It's not just lyrically that the band have matured though, it's obvious in their music as well, having spent most of last year in California recording "The young and the hopeless". "We spent a lot more time with this record than our original record," Billy explains. "We did the first record in like a month or two or something, we spent almost five or six months working on theses songs. Sort of between working on the songs, recording and mixing them, all in all. It was way longer than the first record and we're all pretty proud of it." They've also moved on from their straightforward punk rock roots, adding in other elements, much like AFI have done. Joel believes that it's because, this time, they let other influences on board.
"Benji is like a super big industrial Goth synthpop kinda like… if you went to his house you'd see what music he's really into. Apoptygma Berserk, VNV Nation and all these like synth-pop gothic bands, all that dark stuff. He's into all that stuff and I'm not really into it, but he is. Billy's into like Silverchair and Muse and all those metally kinda bands. Then I'm into like, a lot of like, The Cure, The Smiths. Some of that darkness would probably come from all those, but also there's a side of us that's got that in us," he explains, before Billy continues, "It's kinda weird when you sort of listen to the music or whatever, and then you look at the way we dress and you listen to the kind of bands we listen to.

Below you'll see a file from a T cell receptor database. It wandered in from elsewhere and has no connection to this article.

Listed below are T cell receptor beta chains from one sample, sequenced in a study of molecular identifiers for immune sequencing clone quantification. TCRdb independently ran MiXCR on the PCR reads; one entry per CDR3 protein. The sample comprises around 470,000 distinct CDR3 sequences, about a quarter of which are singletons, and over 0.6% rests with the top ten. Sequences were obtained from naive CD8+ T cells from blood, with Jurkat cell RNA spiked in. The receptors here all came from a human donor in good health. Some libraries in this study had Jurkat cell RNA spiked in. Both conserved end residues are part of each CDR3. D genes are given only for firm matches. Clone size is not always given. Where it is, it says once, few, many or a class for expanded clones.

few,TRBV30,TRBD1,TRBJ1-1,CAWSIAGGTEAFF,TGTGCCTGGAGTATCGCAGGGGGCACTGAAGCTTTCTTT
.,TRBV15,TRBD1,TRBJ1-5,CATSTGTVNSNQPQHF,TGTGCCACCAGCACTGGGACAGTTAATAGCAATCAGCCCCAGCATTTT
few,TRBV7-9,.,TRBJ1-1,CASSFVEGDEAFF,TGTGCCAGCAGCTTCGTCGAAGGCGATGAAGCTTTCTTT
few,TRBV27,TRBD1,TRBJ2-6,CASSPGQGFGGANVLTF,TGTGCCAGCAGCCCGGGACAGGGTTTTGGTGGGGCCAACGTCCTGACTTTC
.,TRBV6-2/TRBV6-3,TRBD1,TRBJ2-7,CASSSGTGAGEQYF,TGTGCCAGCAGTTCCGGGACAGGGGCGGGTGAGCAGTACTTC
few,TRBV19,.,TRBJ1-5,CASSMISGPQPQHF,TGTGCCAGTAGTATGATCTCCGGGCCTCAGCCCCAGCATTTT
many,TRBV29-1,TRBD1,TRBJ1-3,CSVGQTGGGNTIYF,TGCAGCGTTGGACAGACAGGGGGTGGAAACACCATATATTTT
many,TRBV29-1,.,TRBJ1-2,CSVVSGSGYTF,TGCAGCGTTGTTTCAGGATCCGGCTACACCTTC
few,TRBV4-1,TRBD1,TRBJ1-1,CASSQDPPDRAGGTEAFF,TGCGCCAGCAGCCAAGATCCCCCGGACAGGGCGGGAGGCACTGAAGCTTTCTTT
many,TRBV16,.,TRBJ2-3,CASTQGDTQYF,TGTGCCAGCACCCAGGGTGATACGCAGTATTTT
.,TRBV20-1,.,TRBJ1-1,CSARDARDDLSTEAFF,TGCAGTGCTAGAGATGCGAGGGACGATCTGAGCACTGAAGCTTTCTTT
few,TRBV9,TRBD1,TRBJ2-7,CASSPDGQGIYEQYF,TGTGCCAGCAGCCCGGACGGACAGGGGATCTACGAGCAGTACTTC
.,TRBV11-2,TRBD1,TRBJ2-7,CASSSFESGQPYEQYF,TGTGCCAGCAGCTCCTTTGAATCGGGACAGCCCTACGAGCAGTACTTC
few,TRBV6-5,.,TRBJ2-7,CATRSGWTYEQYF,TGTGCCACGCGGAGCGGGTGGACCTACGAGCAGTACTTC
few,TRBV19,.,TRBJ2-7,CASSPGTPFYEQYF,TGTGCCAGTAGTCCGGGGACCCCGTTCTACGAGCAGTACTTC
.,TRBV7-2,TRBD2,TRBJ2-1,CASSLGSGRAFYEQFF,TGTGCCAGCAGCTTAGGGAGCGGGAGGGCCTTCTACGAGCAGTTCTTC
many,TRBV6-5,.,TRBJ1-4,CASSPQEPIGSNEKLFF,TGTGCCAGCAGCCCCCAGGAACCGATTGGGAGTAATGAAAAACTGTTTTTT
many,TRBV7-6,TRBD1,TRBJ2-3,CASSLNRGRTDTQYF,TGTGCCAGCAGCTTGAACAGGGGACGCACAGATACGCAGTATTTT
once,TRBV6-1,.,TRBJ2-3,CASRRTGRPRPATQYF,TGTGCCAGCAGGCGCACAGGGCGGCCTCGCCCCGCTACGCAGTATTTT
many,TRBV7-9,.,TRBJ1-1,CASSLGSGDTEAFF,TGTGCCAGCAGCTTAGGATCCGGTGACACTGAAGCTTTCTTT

"There's a lot of really depressing or dark bands and all of us love that kind of music. It didn't really come out on the first record at all, but I think, in this record, there's a couple of songs where we sort of leaned towards those kind of songs. Instead of being scared to go there, cause that's kinda weird you know, that's the kind of stuff that we like and a couple of more songs headed in that direction. Those are some of our favourites songs too". Billy is also quick to point out that, although Good Charlotte, who are named after a children's book, are in essence a punk band, they "don't have any restrictions, so I wouldn't be surprised to hear anything come out."
When asked about what the future holds for his band, Billy pauses for a moment before saying, "It would be awesome for some ten years from now, someone to be like 'Good Charlotte they have great songs'. Not like they changed the world or something. We just want to keep making records, as long as people like us we'll keep going." "We've got a long way to prove ourselves", Joel concludes, "so we'll just keep working."
by Ken McGrath